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A Stroke is defined as a clinical syndrome, of presumed vascular origin, typified by rapidly developing signs of focal or global disturbances of cerebral function lasting more than 24 hours or leading to death. 


Strokes effects between 174 and 216 people per 100,000 populations in the UK each year and accounts for 11% of deaths in England and Wales.

Pathophysiology of stroke


Our brain is supplied by a rich supply of blood to keep brain cells, healthy, alive and functional. Most stokes occur in the region of the middle cerebral artery  a branch of the brains vascular system which supplies the primary motor cortex. The middle cerebral artery supplies the region of the brain which contains cortical representations of the upper limb  and this explains why upper limb impairments are more common than lower limb impairments.


The brain is supplied by a rich network of blood vessels known as the Circle of Willis and it supply’s the entire brain with a rich blood supply. Disruption to the blood supply will lead to a stroke. There are two ways in which the blood supply can be disrupted. This is through ischaemic or haemorrhagic strokes.

Ischaemic and Haemorrhagic strokes


Ischaemic stroke

Occurs in 70% of strokes. This is where the blood vessels become blocked. The blood vessels become blocked in a process known as atherosclerosis


Haemorrahgic stroke

This occurs when the blood vessel burst. This can occur when there is an aneurysm a bulge in the blood (ballooning of blood vessels) as the vessel walls due to weakening of the walls which can occur as a result of high blood pressure. High blood pressure can wear down the artery walls and cause the walls to become weakened. 

TIA and identifying stroke


TIA is also known as a mini stroke. Sufferers suffer the symptoms of a stroke but unlike a stroke where the effects are permanent, TIA sufferers usually return to normal function with 24 hours If such symptoms occur it is important you contact your GP or phone the ambulance immediately. 


Signs of Stroke and thinking FAST:


Thinking FAST and calling for help is the first sign to aiding recovery in the event of a stroke or TIA:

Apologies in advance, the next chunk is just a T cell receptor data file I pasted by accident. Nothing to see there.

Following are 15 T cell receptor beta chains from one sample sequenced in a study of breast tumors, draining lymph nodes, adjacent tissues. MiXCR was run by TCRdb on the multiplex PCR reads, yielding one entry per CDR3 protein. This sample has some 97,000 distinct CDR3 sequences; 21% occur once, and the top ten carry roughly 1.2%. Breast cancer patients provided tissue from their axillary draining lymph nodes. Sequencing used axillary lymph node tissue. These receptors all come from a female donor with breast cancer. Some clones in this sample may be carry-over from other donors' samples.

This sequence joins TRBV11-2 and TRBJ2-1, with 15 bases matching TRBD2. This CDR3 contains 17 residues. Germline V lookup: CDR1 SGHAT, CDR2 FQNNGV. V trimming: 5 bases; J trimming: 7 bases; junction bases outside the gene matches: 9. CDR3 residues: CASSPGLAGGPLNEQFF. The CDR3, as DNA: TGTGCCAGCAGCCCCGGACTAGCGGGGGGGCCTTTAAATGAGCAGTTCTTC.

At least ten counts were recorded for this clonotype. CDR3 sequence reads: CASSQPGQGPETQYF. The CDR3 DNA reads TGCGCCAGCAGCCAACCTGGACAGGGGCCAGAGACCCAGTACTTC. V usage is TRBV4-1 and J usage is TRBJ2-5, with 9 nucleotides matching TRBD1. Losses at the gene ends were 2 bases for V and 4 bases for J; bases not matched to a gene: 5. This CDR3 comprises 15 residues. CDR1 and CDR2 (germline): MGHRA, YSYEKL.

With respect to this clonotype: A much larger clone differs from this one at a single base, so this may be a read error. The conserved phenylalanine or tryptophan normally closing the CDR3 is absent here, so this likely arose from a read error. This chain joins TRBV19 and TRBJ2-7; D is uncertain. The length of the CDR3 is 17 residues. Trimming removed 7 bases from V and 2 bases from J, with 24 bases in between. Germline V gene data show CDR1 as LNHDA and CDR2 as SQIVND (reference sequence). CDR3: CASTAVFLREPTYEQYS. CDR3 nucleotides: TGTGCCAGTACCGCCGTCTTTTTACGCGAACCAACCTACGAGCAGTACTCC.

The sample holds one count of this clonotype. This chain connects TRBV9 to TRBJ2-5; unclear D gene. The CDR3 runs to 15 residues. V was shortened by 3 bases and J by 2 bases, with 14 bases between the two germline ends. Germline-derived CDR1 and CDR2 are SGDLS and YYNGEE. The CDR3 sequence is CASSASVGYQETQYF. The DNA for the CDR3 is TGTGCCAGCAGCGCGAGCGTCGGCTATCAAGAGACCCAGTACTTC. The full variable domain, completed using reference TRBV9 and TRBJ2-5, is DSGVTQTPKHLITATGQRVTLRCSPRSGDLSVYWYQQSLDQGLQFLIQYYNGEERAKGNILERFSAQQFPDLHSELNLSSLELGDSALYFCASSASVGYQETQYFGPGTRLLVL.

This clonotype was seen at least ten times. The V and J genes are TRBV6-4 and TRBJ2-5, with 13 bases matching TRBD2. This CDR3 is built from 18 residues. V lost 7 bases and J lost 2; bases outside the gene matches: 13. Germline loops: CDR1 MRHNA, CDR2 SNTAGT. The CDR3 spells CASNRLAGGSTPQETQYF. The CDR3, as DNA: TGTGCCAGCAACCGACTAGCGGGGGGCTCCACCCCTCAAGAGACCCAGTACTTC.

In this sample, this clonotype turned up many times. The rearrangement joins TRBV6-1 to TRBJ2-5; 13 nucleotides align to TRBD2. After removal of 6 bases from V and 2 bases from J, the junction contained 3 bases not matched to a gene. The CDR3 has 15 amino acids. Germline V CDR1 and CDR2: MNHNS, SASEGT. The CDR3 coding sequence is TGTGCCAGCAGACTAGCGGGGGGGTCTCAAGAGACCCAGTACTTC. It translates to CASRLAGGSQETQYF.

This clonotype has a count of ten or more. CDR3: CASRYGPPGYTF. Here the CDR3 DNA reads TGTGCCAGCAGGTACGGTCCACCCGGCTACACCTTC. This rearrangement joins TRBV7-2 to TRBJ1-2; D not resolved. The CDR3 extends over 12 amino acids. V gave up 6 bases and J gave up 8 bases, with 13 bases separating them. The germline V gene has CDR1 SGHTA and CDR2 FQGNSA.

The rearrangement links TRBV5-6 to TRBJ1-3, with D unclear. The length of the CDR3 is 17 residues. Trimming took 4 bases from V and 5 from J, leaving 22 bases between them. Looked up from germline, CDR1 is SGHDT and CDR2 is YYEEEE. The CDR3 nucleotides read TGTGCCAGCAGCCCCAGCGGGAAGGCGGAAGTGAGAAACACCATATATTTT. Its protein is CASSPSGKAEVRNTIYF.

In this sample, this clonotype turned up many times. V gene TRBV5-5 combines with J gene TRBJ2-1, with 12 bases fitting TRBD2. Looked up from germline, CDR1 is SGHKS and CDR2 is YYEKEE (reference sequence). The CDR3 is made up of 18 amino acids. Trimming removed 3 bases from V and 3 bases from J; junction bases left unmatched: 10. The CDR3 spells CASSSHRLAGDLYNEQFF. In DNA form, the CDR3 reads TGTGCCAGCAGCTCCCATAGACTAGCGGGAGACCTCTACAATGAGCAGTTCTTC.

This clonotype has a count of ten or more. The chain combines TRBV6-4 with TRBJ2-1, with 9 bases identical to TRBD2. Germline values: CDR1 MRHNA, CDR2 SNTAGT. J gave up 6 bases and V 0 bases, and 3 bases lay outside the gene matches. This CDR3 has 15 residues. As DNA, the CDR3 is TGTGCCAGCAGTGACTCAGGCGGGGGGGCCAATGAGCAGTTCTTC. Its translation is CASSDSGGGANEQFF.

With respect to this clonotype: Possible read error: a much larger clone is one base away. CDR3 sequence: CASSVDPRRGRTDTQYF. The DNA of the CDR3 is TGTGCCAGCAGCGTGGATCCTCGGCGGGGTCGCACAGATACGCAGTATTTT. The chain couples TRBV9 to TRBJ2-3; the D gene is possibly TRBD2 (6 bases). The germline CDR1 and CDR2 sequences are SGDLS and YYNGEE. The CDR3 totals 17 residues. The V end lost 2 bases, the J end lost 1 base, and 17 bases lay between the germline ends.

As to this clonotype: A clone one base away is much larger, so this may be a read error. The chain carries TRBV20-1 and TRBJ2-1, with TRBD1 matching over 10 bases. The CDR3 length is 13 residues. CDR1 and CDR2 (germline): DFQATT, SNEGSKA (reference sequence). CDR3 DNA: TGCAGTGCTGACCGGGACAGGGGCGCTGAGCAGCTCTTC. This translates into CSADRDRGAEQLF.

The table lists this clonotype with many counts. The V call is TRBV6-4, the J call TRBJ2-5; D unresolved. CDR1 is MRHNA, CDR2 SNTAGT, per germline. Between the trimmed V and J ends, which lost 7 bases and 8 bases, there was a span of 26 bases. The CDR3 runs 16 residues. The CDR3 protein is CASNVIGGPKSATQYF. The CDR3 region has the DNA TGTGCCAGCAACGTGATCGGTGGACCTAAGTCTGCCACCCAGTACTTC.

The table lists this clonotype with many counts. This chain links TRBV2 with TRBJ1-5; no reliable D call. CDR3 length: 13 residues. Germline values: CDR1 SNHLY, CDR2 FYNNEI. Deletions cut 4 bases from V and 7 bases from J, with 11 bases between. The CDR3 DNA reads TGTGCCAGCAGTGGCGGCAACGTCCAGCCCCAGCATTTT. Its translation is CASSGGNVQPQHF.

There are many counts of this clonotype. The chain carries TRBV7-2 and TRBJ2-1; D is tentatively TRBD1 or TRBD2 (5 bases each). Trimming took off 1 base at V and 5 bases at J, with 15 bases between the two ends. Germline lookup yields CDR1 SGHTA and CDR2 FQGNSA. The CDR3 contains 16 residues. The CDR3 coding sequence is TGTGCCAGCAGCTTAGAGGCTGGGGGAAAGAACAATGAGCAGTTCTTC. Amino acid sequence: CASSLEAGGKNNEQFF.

F-Face: Dropping of the face usually on one side

A-Arms: Weakness in arms or legs

S-Slow Speech: slow or slurred speech

T-Time: Call 999 immediately and get help. The quicker helps comes the better the outcome.


Risk Factors for Stroke


Age- Those over the age of 65 are more likely to get a stroke. However, this can occur in younger people. As we get older are blood vessels narrow and the elasticity of vessels diminishes creating a higher risk of blood not reaching the brain.


Family history- If a close relative has had a stroke a person is more likely to get a stroke. This is due to being genetically or culturally or socially more predisposed to the same factors leading to a stroke as members of your family.


Ethnicity- Those of African, Asian and Caribbean decent are more likely to get a stroke in the UK.


Medical history- If you have a medical history of stroke then you are more likely to get another stroke than someone who has never had a stroke. Risk Factors Smoking

Other risk factors include:

•High blood pressure

•High cholesterol

•Inactive lifestyle

•Family history of diabetes and heart disease

•Irregular heartbeat-atrial fibrillation



Saving the brain after a stroke


Looking at the diagram below you see an area of permanent damage. This is the region of the brain that cannot be reived back to its normal function. 


Adjacent to that area is the Penumbra, an area of damage that can be restored. This is the area which current medicine attempts to firstly save and prevent further damage through and then later restore through therapy through facilitating neuroplasticity.


Neuroplasticity is the process in which brain cells adjacent to the damage area looks to form new connections.

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